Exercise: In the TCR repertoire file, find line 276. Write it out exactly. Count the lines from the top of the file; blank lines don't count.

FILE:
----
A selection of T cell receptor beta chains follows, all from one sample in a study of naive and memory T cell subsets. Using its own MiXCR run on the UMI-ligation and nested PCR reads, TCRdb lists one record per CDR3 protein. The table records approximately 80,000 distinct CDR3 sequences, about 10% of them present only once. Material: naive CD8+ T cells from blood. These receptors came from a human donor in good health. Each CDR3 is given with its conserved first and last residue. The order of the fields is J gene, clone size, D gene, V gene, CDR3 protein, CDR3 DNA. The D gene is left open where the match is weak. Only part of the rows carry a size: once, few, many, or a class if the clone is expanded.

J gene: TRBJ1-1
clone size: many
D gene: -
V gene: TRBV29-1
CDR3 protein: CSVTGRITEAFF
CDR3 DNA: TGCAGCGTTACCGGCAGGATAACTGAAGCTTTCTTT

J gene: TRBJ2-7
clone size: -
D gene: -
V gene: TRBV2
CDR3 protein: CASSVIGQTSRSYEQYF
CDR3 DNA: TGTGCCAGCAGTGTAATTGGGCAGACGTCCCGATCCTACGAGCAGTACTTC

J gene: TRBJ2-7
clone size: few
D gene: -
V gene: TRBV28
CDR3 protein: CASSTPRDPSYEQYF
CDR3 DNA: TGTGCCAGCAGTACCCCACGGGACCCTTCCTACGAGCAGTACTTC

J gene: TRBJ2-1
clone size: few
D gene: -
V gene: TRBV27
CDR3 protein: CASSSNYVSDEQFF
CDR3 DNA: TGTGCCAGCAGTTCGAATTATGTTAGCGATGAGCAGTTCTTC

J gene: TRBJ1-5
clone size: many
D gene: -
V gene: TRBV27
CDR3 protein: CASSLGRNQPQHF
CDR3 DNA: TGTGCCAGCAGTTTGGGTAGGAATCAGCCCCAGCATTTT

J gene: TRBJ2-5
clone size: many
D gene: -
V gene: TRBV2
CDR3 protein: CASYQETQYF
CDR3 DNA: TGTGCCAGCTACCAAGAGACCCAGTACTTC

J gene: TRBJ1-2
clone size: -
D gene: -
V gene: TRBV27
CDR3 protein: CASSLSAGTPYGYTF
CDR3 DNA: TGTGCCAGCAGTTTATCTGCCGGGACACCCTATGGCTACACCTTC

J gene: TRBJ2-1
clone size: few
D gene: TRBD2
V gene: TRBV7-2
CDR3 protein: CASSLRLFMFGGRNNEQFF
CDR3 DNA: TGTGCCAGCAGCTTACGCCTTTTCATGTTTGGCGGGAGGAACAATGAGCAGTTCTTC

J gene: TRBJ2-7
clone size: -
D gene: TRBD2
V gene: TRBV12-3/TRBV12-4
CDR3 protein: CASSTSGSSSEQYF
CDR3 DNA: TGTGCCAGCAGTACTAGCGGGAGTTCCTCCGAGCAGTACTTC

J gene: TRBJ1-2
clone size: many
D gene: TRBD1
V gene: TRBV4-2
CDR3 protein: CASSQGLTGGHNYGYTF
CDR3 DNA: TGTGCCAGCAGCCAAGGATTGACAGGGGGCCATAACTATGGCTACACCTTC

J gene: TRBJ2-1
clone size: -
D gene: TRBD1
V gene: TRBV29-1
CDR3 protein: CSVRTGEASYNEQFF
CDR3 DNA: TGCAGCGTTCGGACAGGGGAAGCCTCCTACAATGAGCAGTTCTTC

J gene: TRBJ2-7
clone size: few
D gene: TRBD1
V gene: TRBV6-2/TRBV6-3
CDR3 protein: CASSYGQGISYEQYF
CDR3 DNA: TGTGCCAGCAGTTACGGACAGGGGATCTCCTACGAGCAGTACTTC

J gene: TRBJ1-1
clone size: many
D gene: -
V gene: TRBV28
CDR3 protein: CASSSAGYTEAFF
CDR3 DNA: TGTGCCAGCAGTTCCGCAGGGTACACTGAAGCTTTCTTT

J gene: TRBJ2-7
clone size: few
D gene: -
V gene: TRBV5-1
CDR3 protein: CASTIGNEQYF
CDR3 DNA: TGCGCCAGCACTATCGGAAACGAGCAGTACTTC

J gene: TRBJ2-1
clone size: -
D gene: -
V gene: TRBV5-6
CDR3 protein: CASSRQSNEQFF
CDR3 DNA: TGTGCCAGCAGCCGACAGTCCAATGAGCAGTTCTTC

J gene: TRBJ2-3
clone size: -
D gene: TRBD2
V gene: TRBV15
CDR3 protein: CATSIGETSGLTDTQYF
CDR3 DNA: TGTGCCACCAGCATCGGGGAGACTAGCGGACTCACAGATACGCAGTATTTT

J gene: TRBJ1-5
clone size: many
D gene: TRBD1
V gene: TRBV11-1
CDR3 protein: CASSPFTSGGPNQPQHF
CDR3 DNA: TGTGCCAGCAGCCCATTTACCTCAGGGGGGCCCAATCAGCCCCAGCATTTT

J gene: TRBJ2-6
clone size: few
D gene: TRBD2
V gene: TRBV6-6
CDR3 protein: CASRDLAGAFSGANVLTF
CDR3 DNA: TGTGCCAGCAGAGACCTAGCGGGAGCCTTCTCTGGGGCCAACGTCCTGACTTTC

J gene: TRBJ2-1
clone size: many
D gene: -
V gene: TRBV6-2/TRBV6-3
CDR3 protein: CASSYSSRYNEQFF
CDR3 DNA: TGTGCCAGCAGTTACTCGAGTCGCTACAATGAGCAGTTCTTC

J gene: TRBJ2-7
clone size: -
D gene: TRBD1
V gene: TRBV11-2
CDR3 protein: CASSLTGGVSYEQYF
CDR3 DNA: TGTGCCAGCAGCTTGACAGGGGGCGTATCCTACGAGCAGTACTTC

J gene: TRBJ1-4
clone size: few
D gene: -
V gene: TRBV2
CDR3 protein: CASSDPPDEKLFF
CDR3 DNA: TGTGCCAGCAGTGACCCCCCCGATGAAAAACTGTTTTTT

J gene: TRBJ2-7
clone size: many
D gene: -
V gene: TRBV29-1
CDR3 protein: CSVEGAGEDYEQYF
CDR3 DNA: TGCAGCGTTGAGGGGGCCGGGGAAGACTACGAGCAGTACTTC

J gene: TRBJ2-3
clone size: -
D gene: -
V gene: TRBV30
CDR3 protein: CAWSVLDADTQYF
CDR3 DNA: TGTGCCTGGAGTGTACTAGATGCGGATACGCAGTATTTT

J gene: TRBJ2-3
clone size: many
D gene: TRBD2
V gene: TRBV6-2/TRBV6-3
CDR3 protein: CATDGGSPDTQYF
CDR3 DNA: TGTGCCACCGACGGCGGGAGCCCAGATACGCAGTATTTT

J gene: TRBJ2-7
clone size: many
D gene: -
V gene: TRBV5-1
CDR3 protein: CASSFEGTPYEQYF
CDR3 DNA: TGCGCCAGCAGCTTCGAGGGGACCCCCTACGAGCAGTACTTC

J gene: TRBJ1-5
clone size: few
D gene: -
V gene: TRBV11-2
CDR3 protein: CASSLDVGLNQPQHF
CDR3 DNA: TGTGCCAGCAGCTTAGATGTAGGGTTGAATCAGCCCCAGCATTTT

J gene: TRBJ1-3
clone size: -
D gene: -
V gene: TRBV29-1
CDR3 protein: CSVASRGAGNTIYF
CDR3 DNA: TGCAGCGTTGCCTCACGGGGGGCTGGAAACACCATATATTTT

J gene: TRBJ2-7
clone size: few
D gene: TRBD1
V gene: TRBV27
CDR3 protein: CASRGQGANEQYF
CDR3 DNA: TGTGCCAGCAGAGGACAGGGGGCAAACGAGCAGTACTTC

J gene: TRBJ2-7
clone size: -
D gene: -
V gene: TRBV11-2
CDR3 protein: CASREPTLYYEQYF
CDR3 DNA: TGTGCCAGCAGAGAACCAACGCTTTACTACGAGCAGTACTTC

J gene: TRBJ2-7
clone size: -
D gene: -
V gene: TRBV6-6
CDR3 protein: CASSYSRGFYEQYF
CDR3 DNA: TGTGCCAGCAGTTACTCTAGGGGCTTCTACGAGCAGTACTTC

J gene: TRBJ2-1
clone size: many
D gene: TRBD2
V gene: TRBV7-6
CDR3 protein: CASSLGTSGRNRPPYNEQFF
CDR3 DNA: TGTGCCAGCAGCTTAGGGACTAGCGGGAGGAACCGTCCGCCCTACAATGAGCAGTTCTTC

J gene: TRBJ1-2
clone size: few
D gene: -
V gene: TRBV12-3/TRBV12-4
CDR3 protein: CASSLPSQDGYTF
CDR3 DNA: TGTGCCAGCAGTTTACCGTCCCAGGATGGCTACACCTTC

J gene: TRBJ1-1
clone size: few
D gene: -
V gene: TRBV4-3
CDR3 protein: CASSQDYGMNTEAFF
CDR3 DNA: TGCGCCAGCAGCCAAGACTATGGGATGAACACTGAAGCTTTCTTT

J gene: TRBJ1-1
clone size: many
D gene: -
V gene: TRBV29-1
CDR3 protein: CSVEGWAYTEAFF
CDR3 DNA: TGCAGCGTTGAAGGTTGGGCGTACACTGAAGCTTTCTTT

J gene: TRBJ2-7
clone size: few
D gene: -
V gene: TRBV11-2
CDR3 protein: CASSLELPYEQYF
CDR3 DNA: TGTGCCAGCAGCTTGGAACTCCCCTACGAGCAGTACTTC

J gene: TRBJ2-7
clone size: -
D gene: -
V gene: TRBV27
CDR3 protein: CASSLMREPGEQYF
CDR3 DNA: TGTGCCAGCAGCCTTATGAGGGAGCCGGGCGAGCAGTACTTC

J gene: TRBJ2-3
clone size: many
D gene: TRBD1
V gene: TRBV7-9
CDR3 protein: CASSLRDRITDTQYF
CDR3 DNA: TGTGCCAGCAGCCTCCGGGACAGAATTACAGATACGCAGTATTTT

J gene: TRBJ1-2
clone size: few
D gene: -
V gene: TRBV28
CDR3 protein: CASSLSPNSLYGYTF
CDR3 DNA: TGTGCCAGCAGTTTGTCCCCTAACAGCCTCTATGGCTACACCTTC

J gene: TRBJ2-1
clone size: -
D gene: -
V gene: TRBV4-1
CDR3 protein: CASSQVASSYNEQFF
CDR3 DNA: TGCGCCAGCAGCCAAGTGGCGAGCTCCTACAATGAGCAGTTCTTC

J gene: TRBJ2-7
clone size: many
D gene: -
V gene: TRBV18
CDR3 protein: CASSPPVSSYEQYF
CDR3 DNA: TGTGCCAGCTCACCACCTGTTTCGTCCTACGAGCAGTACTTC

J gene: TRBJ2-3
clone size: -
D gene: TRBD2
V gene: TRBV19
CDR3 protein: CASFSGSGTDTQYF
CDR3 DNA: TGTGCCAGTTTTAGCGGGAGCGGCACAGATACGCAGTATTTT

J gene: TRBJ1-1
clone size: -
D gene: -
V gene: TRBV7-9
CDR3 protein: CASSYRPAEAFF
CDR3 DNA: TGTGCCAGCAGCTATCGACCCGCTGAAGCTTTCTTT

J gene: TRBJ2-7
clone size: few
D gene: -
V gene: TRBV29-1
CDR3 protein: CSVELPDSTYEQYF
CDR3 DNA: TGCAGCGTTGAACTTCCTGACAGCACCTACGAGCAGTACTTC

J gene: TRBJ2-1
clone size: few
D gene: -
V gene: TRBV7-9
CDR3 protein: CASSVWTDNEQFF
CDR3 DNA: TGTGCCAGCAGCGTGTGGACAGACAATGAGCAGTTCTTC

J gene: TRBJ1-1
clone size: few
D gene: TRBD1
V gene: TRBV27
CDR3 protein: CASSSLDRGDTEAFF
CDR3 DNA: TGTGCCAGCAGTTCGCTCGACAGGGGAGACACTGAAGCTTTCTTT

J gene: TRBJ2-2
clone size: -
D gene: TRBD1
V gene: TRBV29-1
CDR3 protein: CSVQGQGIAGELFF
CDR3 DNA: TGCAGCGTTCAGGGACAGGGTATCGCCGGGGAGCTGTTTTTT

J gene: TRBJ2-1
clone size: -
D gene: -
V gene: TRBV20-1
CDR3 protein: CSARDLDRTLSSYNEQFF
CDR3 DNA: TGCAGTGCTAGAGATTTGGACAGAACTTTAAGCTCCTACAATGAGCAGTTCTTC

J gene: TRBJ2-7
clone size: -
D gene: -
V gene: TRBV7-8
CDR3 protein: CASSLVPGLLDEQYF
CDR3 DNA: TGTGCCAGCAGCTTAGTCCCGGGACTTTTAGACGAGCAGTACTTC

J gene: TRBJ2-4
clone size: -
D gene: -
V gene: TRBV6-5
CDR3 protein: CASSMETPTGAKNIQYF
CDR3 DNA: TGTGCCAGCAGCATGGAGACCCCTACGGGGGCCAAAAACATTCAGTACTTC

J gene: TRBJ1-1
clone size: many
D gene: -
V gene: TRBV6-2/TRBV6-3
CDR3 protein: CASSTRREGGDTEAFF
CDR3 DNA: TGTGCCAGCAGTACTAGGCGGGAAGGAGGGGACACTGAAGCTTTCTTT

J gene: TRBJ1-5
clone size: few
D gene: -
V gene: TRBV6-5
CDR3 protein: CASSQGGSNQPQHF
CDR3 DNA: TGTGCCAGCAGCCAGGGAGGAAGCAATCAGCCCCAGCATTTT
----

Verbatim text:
CDR3 protein: CSVQGQGIAGELFF